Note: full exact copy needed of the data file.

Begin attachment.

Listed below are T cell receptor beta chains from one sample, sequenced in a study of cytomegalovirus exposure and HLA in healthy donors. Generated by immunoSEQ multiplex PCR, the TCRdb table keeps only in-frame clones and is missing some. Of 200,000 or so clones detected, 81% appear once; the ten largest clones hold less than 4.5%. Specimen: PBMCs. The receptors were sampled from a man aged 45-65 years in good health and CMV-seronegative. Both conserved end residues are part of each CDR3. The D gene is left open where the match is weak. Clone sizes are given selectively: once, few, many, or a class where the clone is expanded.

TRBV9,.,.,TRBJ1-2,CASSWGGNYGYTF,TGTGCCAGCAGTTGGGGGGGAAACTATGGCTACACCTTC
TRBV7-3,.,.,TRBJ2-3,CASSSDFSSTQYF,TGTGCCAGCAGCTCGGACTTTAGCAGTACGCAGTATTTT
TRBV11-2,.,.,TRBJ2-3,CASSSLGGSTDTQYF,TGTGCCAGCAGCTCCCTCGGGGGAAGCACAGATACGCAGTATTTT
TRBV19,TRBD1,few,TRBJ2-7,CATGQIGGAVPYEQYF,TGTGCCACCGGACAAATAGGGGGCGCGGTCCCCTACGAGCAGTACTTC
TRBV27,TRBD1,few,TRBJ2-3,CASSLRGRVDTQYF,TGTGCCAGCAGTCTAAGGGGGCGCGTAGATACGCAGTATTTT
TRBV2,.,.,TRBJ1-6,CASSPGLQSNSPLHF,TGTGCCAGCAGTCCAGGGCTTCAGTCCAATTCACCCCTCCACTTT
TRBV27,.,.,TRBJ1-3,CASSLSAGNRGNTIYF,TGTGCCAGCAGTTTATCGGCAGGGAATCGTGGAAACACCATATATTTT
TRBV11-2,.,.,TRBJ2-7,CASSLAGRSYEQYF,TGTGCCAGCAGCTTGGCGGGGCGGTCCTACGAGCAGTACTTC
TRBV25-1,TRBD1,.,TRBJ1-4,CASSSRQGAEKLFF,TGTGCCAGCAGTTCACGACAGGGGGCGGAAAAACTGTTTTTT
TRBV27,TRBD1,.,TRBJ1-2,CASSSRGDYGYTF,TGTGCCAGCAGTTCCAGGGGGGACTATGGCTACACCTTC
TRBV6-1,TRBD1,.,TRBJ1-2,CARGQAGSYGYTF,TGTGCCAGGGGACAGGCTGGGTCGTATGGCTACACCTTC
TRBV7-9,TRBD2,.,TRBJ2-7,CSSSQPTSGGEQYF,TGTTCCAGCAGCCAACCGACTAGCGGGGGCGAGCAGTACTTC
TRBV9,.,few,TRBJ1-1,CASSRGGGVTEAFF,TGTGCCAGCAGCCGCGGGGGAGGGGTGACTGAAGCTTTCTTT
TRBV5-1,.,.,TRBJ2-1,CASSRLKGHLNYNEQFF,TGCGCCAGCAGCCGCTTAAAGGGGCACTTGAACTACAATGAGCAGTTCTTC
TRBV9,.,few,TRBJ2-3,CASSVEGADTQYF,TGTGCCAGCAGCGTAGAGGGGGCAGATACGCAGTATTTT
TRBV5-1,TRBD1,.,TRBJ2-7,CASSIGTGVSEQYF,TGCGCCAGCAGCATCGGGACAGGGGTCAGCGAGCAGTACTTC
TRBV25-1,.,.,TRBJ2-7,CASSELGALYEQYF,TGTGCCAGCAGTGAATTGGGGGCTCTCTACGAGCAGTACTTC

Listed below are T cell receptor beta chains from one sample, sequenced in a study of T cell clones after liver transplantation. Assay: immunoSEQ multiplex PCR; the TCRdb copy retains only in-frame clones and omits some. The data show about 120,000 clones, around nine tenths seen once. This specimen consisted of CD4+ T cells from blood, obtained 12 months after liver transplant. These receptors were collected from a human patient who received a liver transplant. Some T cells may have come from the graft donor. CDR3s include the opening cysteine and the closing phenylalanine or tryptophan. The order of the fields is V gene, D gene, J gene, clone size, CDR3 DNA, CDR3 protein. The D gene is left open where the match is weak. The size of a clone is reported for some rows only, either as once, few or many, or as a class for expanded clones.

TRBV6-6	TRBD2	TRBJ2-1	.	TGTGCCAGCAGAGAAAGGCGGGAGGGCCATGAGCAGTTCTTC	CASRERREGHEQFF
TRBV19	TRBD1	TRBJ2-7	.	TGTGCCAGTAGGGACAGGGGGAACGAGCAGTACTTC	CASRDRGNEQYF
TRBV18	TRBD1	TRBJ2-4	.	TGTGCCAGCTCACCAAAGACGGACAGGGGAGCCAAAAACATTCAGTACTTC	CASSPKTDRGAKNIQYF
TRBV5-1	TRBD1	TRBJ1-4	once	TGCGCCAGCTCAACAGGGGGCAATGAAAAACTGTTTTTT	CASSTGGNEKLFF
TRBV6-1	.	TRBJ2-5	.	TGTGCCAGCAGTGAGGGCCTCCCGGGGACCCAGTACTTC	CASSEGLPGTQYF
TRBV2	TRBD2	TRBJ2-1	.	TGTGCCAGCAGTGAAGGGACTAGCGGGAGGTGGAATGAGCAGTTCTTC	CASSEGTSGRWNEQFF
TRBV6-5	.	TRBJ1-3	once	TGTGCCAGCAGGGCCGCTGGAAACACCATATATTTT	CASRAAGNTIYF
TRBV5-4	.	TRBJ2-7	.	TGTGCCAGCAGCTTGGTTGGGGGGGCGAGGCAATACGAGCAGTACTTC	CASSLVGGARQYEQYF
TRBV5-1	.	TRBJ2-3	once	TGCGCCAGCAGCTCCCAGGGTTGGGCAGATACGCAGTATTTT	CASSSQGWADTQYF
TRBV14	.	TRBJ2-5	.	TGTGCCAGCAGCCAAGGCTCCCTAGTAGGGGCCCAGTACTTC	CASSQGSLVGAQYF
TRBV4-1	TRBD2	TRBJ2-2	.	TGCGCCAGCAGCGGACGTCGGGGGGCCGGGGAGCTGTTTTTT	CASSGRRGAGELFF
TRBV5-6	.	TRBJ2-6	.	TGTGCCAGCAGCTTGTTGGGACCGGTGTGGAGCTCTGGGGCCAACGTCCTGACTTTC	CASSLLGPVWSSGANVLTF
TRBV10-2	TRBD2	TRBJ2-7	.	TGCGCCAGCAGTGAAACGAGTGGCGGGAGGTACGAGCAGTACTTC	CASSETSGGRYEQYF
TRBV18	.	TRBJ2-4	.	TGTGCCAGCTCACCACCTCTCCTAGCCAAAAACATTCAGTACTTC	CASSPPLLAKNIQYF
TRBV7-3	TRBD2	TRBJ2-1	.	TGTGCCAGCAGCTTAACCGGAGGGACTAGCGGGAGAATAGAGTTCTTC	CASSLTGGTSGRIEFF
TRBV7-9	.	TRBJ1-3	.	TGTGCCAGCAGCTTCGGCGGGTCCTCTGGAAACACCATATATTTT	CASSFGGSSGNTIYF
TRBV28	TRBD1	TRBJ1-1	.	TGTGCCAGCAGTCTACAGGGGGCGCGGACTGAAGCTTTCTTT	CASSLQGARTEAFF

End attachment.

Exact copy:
Listed below are T cell receptor beta chains from one sample, sequenced in a study of cytomegalovirus exposure and HLA in healthy donors. Generated by immunoSEQ multiplex PCR, the TCRdb table keeps only in-frame clones and is missing some. Of 200,000 or so clones detected, 81% appear once; the ten largest clones hold less than 4.5%. Specimen: PBMCs. The receptors were sampled from a man aged 45-65 years in good health and CMV-seronegative. Both conserved end residues are part of each CDR3. The D gene is left open where the match is weak. Clone sizes are given selectively: once, few, many, or a class where the clone is expanded.

TRBV9,.,.,TRBJ1-2,CASSWGGNYGYTF,TGTGCCAGCAGTTGGGGGGGAAACTATGGCTACACCTTC
TRBV7-3,.,.,TRBJ2-3,CASSSDFSSTQYF,TGTGCCAGCAGCTCGGACTTTAGCAGTACGCAGTATTTT
TRBV11-2,.,.,TRBJ2-3,CASSSLGGSTDTQYF,TGTGCCAGCAGCTCCCTCGGGGGAAGCACAGATACGCAGTATTTT
TRBV19,TRBD1,few,TRBJ2-7,CATGQIGGAVPYEQYF,TGTGCCACCGGACAAATAGGGGGCGCGGTCCCCTACGAGCAGTACTTC
TRBV27,TRBD1,few,TRBJ2-3,CASSLRGRVDTQYF,TGTGCCAGCAGTCTAAGGGGGCGCGTAGATACGCAGTATTTT
TRBV2,.,.,TRBJ1-6,CASSPGLQSNSPLHF,TGTGCCAGCAGTCCAGGGCTTCAGTCCAATTCACCCCTCCACTTT
TRBV27,.,.,TRBJ1-3,CASSLSAGNRGNTIYF,TGTGCCAGCAGTTTATCGGCAGGGAATCGTGGAAACACCATATATTTT
TRBV11-2,.,.,TRBJ2-7,CASSLAGRSYEQYF,TGTGCCAGCAGCTTGGCGGGGCGGTCCTACGAGCAGTACTTC
TRBV25-1,TRBD1,.,TRBJ1-4,CASSSRQGAEKLFF,TGTGCCAGCAGTTCACGACAGGGGGCGGAAAAACTGTTTTTT
TRBV27,TRBD1,.,TRBJ1-2,CASSSRGDYGYTF,TGTGCCAGCAGTTCCAGGGGGGACTATGGCTACACCTTC
TRBV6-1,TRBD1,.,TRBJ1-2,CARGQAGSYGYTF,TGTGCCAGGGGACAGGCTGGGTCGTATGGCTACACCTTC
TRBV7-9,TRBD2,.,TRBJ2-7,CSSSQPTSGGEQYF,TGTTCCAGCAGCCAACCGACTAGCGGGGGCGAGCAGTACTTC
TRBV9,.,few,TRBJ1-1,CASSRGGGVTEAFF,TGTGCCAGCAGCCGCGGGGGAGGGGTGACTGAAGCTTTCTTT
TRBV5-1,.,.,TRBJ2-1,CASSRLKGHLNYNEQFF,TGCGCCAGCAGCCGCTTAAAGGGGCACTTGAACTACAATGAGCAGTTCTTC
TRBV9,.,few,TRBJ2-3,CASSVEGADTQYF,TGTGCCAGCAGCGTAGAGGGGGCAGATACGCAGTATTTT
TRBV5-1,TRBD1,.,TRBJ2-7,CASSIGTGVSEQYF,TGCGCCAGCAGCATCGGGACAGGGGTCAGCGAGCAGTACTTC
TRBV25-1,.,.,TRBJ2-7,CASSELGALYEQYF,TGTGCCAGCAGTGAATTGGGGGCTCTCTACGAGCAGTACTTC

Listed below are T cell receptor beta chains from one sample, sequenced in a study of T cell clones after liver transplantation. Assay: immunoSEQ multiplex PCR; the TCRdb copy retains only in-frame clones and omits some. The data show about 120,000 clones, around nine tenths seen once. This specimen consisted of CD4+ T cells from blood, obtained 12 months after liver transplant. These receptors were collected from a human patient who received a liver transplant. Some T cells may have come from the graft donor. CDR3s include the opening cysteine and the closing phenylalanine or tryptophan. The order of the fields is V gene, D gene, J gene, clone size, CDR3 DNA, CDR3 protein. The D gene is left open where the match is weak. The size of a clone is reported for some rows only, either as once, few or many, or as a class for expanded clones.

TRBV6-6	TRBD2	TRBJ2-1	.	TGTGCCAGCAGAGAAAGGCGGGAGGGCCATGAGCAGTTCTTC	CASRERREGHEQFF
TRBV19	TRBD1	TRBJ2-7	.	TGTGCCAGTAGGGACAGGGGGAACGAGCAGTACTTC	CASRDRGNEQYF
TRBV18	TRBD1	TRBJ2-4	.	TGTGCCAGCTCACCAAAGACGGACAGGGGAGCCAAAAACATTCAGTACTTC	CASSPKTDRGAKNIQYF
TRBV5-1	TRBD1	TRBJ1-4	once	TGCGCCAGCTCAACAGGGGGCAATGAAAAACTGTTTTTT	CASSTGGNEKLFF
TRBV6-1	.	TRBJ2-5	.	TGTGCCAGCAGTGAGGGCCTCCCGGGGACCCAGTACTTC	CASSEGLPGTQYF
TRBV2	TRBD2	TRBJ2-1	.	TGTGCCAGCAGTGAAGGGACTAGCGGGAGGTGGAATGAGCAGTTCTTC	CASSEGTSGRWNEQFF
TRBV6-5	.	TRBJ1-3	once	TGTGCCAGCAGGGCCGCTGGAAACACCATATATTTT	CASRAAGNTIYF
TRBV5-4	.	TRBJ2-7	.	TGTGCCAGCAGCTTGGTTGGGGGGGCGAGGCAATACGAGCAGTACTTC	CASSLVGGARQYEQYF
TRBV5-1	.	TRBJ2-3	once	TGCGCCAGCAGCTCCCAGGGTTGGGCAGATACGCAGTATTTT	CASSSQGWADTQYF
TRBV14	.	TRBJ2-5	.	TGTGCCAGCAGCCAAGGCTCCCTAGTAGGGGCCCAGTACTTC	CASSQGSLVGAQYF
TRBV4-1	TRBD2	TRBJ2-2	.	TGCGCCAGCAGCGGACGTCGGGGGGCCGGGGAGCTGTTTTTT	CASSGRRGAGELFF
TRBV5-6	.	TRBJ2-6	.	TGTGCCAGCAGCTTGTTGGGACCGGTGTGGAGCTCTGGGGCCAACGTCCTGACTTTC	CASSLLGPVWSSGANVLTF
TRBV10-2	TRBD2	TRBJ2-7	.	TGCGCCAGCAGTGAAACGAGTGGCGGGAGGTACGAGCAGTACTTC	CASSETSGGRYEQYF
TRBV18	.	TRBJ2-4	.	TGTGCCAGCTCACCACCTCTCCTAGCCAAAAACATTCAGTACTTC	CASSPPLLAKNIQYF
TRBV7-3	TRBD2	TRBJ2-1	.	TGTGCCAGCAGCTTAACCGGAGGGACTAGCGGGAGAATAGAGTTCTTC	CASSLTGGTSGRIEFF
TRBV7-9	.	TRBJ1-3	.	TGTGCCAGCAGCTTCGGCGGGTCCTCTGGAAACACCATATATTTT	CASSFGGSSGNTIYF
TRBV28	TRBD1	TRBJ1-1	.	TGTGCCAGCAGTCTACAGGGGGCGCGGACTGAAGCTTTCTTT	CASSLQGARTEAFF